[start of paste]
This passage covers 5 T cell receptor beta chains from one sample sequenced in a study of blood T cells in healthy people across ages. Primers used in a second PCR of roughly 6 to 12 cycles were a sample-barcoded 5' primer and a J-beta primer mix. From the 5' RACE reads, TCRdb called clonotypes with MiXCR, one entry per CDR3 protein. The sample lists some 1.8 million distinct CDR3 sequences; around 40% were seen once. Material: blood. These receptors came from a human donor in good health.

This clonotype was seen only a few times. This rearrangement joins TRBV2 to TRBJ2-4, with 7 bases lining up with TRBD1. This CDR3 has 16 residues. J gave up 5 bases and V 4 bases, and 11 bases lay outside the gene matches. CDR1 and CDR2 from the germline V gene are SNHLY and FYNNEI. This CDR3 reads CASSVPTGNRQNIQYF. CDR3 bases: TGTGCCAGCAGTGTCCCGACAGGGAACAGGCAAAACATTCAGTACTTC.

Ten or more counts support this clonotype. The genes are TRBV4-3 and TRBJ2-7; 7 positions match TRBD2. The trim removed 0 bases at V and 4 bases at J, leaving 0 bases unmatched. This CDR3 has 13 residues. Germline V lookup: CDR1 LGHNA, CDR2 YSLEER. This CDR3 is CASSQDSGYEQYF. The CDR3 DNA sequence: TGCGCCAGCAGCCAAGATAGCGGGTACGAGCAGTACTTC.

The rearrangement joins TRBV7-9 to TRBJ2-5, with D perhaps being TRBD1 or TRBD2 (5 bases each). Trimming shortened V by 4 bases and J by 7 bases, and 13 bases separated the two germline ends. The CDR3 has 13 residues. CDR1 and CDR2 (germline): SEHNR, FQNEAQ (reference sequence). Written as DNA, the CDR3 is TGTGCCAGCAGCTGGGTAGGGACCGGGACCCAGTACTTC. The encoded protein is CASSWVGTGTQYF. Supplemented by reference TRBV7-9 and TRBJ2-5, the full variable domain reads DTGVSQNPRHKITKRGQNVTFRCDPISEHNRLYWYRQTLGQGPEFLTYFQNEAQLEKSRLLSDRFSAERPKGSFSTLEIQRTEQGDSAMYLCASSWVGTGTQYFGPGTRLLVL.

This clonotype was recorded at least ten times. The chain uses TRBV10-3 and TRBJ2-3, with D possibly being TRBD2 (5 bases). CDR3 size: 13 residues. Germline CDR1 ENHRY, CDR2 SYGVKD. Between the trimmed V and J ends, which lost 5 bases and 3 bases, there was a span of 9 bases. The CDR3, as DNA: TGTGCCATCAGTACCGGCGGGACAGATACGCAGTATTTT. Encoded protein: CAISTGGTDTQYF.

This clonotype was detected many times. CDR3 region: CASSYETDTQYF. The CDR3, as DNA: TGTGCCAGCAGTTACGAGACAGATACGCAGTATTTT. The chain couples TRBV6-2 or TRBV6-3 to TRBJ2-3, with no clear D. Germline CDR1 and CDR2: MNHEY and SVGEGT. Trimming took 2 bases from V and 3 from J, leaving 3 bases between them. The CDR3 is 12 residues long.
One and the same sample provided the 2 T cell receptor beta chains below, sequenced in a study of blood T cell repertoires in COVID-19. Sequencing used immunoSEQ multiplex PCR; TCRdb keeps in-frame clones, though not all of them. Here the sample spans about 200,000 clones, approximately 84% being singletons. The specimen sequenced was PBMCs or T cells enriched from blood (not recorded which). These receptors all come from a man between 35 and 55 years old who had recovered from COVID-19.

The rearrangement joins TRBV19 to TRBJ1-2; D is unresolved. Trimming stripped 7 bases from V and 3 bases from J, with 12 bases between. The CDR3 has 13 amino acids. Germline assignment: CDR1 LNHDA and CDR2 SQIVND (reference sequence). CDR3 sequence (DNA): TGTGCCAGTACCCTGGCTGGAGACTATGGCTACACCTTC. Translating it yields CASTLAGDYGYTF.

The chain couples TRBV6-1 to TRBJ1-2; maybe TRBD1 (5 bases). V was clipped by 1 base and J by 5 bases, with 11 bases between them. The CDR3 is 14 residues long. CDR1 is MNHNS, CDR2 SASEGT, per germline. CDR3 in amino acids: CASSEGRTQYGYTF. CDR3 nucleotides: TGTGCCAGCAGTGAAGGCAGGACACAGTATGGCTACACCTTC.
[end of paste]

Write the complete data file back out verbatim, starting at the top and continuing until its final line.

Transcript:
This passage covers 5 T cell receptor beta chains from one sample sequenced in a study of blood T cells in healthy people across ages. Primers used in a second PCR of roughly 6 to 12 cycles were a sample-barcoded 5' primer and a J-beta primer mix. From the 5' RACE reads, TCRdb called clonotypes with MiXCR, one entry per CDR3 protein. The sample lists some 1.8 million distinct CDR3 sequences; around 40% were seen once. Material: blood. These receptors came from a human donor in good health.

This clonotype was seen only a few times. This rearrangement joins TRBV2 to TRBJ2-4, with 7 bases lining up with TRBD1. This CDR3 has 16 residues. J gave up 5 bases and V 4 bases, and 11 bases lay outside the gene matches. CDR1 and CDR2 from the germline V gene are SNHLY and FYNNEI. This CDR3 reads CASSVPTGNRQNIQYF. CDR3 bases: TGTGCCAGCAGTGTCCCGACAGGGAACAGGCAAAACATTCAGTACTTC.

Ten or more counts support this clonotype. The genes are TRBV4-3 and TRBJ2-7; 7 positions match TRBD2. The trim removed 0 bases at V and 4 bases at J, leaving 0 bases unmatched. This CDR3 has 13 residues. Germline V lookup: CDR1 LGHNA, CDR2 YSLEER. This CDR3 is CASSQDSGYEQYF. The CDR3 DNA sequence: TGCGCCAGCAGCCAAGATAGCGGGTACGAGCAGTACTTC.

The rearrangement joins TRBV7-9 to TRBJ2-5, with D perhaps being TRBD1 or TRBD2 (5 bases each). Trimming shortened V by 4 bases and J by 7 bases, and 13 bases separated the two germline ends. The CDR3 has 13 residues. CDR1 and CDR2 (germline): SEHNR, FQNEAQ (reference sequence). Written as DNA, the CDR3 is TGTGCCAGCAGCTGGGTAGGGACCGGGACCCAGTACTTC. The encoded protein is CASSWVGTGTQYF. Supplemented by reference TRBV7-9 and TRBJ2-5, the full variable domain reads DTGVSQNPRHKITKRGQNVTFRCDPISEHNRLYWYRQTLGQGPEFLTYFQNEAQLEKSRLLSDRFSAERPKGSFSTLEIQRTEQGDSAMYLCASSWVGTGTQYFGPGTRLLVL.

This clonotype was recorded at least ten times. The chain uses TRBV10-3 and TRBJ2-3, with D possibly being TRBD2 (5 bases). CDR3 size: 13 residues. Germline CDR1 ENHRY, CDR2 SYGVKD. Between the trimmed V and J ends, which lost 5 bases and 3 bases, there was a span of 9 bases. The CDR3, as DNA: TGTGCCATCAGTACCGGCGGGACAGATACGCAGTATTTT. Encoded protein: CAISTGGTDTQYF.

This clonotype was detected many times. CDR3 region: CASSYETDTQYF. The CDR3, as DNA: TGTGCCAGCAGTTACGAGACAGATACGCAGTATTTT. The chain couples TRBV6-2 or TRBV6-3 to TRBJ2-3, with no clear D. Germline CDR1 and CDR2: MNHEY and SVGEGT. Trimming took 2 bases from V and 3 from J, leaving 3 bases between them. The CDR3 is 12 residues long.
One and the same sample provided the 2 T cell receptor beta chains below, sequenced in a study of blood T cell repertoires in COVID-19. Sequencing used immunoSEQ multiplex PCR; TCRdb keeps in-frame clones, though not all of them. Here the sample spans about 200,000 clones, approximately 84% being singletons. The specimen sequenced was PBMCs or T cells enriched from blood (not recorded which). These receptors all come from a man between 35 and 55 years old who had recovered from COVID-19.

The rearrangement joins TRBV19 to TRBJ1-2; D is unresolved. Trimming stripped 7 bases from V and 3 bases from J, with 12 bases between. The CDR3 has 13 amino acids. Germline assignment: CDR1 LNHDA and CDR2 SQIVND (reference sequence). CDR3 sequence (DNA): TGTGCCAGTACCCTGGCTGGAGACTATGGCTACACCTTC. Translating it yields CASTLAGDYGYTF.

The chain couples TRBV6-1 to TRBJ1-2; maybe TRBD1 (5 bases). V was clipped by 1 base and J by 5 bases, with 11 bases between them. The CDR3 is 14 residues long. CDR1 is MNHNS, CDR2 SASEGT, per germline. CDR3 in amino acids: CASSEGRTQYGYTF. CDR3 nucleotides: TGTGCCAGCAGTGAAGGCAGGACACAGTATGGCTACACCTTC.